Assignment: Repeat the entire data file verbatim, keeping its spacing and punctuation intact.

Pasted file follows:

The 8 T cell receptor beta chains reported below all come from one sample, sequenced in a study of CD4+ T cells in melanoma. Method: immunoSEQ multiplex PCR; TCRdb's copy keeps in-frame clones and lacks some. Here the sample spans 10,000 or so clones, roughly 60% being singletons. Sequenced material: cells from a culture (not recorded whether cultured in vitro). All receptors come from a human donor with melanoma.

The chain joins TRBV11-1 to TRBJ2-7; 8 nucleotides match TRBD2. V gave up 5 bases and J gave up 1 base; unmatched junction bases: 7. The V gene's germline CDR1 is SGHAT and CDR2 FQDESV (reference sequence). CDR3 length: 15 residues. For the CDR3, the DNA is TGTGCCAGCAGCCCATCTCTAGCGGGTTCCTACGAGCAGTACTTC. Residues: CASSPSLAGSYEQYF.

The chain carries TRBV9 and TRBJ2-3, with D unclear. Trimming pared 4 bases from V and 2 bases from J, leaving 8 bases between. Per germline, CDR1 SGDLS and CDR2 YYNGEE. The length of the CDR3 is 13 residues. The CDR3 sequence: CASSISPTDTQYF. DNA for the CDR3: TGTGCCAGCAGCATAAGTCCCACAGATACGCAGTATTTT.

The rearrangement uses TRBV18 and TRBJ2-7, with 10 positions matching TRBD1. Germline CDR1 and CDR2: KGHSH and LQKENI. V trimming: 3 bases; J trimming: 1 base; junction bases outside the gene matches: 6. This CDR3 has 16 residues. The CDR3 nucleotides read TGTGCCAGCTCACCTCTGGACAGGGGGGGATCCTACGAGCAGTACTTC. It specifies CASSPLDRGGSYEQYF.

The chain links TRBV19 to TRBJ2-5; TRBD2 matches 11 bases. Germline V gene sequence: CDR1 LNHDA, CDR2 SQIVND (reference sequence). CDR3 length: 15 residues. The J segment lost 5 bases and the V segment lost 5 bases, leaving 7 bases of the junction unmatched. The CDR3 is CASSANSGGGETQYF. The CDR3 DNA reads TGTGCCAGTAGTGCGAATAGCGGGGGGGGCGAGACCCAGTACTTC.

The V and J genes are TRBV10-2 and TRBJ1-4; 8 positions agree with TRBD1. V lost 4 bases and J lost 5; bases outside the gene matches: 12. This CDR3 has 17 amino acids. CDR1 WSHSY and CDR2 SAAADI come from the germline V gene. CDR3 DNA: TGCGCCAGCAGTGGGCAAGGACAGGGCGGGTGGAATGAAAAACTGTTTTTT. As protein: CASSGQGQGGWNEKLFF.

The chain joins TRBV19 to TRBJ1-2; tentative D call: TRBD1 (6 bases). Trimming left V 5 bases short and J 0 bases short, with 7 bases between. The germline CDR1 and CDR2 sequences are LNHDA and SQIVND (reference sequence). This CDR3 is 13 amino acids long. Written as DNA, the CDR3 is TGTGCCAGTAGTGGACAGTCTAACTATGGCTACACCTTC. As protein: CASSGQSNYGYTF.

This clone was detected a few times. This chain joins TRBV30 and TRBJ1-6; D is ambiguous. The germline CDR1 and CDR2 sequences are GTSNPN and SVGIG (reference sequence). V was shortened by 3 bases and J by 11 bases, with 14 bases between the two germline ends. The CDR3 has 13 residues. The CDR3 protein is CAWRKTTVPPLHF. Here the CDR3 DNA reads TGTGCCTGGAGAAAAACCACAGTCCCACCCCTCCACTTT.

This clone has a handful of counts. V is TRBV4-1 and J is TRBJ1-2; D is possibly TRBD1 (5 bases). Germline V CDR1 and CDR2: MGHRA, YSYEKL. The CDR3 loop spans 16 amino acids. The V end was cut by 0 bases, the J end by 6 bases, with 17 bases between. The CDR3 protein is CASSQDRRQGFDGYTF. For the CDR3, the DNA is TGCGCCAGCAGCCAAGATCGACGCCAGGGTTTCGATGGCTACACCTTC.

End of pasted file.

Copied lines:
The 8 T cell receptor beta chains reported below all come from one sample, sequenced in a study of CD4+ T cells in melanoma. Method: immunoSEQ multiplex PCR; TCRdb's copy keeps in-frame clones and lacks some. Here the sample spans 10,000 or so clones, roughly 60% being singletons. Sequenced material: cells from a culture (not recorded whether cultured in vitro). All receptors come from a human donor with melanoma.

The chain joins TRBV11-1 to TRBJ2-7; 8 nucleotides match TRBD2. V gave up 5 bases and J gave up 1 base; unmatched junction bases: 7. The V gene's germline CDR1 is SGHAT and CDR2 FQDESV (reference sequence). CDR3 length: 15 residues. For the CDR3, the DNA is TGTGCCAGCAGCCCATCTCTAGCGGGTTCCTACGAGCAGTACTTC. Residues: CASSPSLAGSYEQYF.

The chain carries TRBV9 and TRBJ2-3, with D unclear. Trimming pared 4 bases from V and 2 bases from J, leaving 8 bases between. Per germline, CDR1 SGDLS and CDR2 YYNGEE. The length of the CDR3 is 13 residues. The CDR3 sequence: CASSISPTDTQYF. DNA for the CDR3: TGTGCCAGCAGCATAAGTCCCACAGATACGCAGTATTTT.

The rearrangement uses TRBV18 and TRBJ2-7, with 10 positions matching TRBD1. Germline CDR1 and CDR2: KGHSH and LQKENI. V trimming: 3 bases; J trimming: 1 base; junction bases outside the gene matches: 6. This CDR3 has 16 residues. The CDR3 nucleotides read TGTGCCAGCTCACCTCTGGACAGGGGGGGATCCTACGAGCAGTACTTC. It specifies CASSPLDRGGSYEQYF.

The chain links TRBV19 to TRBJ2-5; TRBD2 matches 11 bases. Germline V gene sequence: CDR1 LNHDA, CDR2 SQIVND (reference sequence). CDR3 length: 15 residues. The J segment lost 5 bases and the V segment lost 5 bases, leaving 7 bases of the junction unmatched. The CDR3 is CASSANSGGGETQYF. The CDR3 DNA reads TGTGCCAGTAGTGCGAATAGCGGGGGGGGCGAGACCCAGTACTTC.

The V and J genes are TRBV10-2 and TRBJ1-4; 8 positions agree with TRBD1. V lost 4 bases and J lost 5; bases outside the gene matches: 12. This CDR3 has 17 amino acids. CDR1 WSHSY and CDR2 SAAADI come from the germline V gene. CDR3 DNA: TGCGCCAGCAGTGGGCAAGGACAGGGCGGGTGGAATGAAAAACTGTTTTTT. As protein: CASSGQGQGGWNEKLFF.

The chain joins TRBV19 to TRBJ1-2; tentative D call: TRBD1 (6 bases). Trimming left V 5 bases short and J 0 bases short, with 7 bases between. The germline CDR1 and CDR2 sequences are LNHDA and SQIVND (reference sequence). This CDR3 is 13 amino acids long. Written as DNA, the CDR3 is TGTGCCAGTAGTGGACAGTCTAACTATGGCTACACCTTC. As protein: CASSGQSNYGYTF.

This clone was detected a few times. This chain joins TRBV30 and TRBJ1-6; D is ambiguous. The germline CDR1 and CDR2 sequences are GTSNPN and SVGIG (reference sequence). V was shortened by 3 bases and J by 11 bases, with 14 bases between the two germline ends. The CDR3 has 13 residues. The CDR3 protein is CAWRKTTVPPLHF. Here the CDR3 DNA reads TGTGCCTGGAGAAAAACCACAGTCCCACCCCTCCACTTT.

This clone has a handful of counts. V is TRBV4-1 and J is TRBJ1-2; D is possibly TRBD1 (5 bases). Germline V CDR1 and CDR2: MGHRA, YSYEKL. The CDR3 loop spans 16 amino acids. The V end was cut by 0 bases, the J end by 6 bases, with 17 bases between. The CDR3 protein is CASSQDRRQGFDGYTF. For the CDR3, the DNA is TGCGCCAGCAGCCAAGATCGACGCCAGGGTTTCGATGGCTACACCTTC.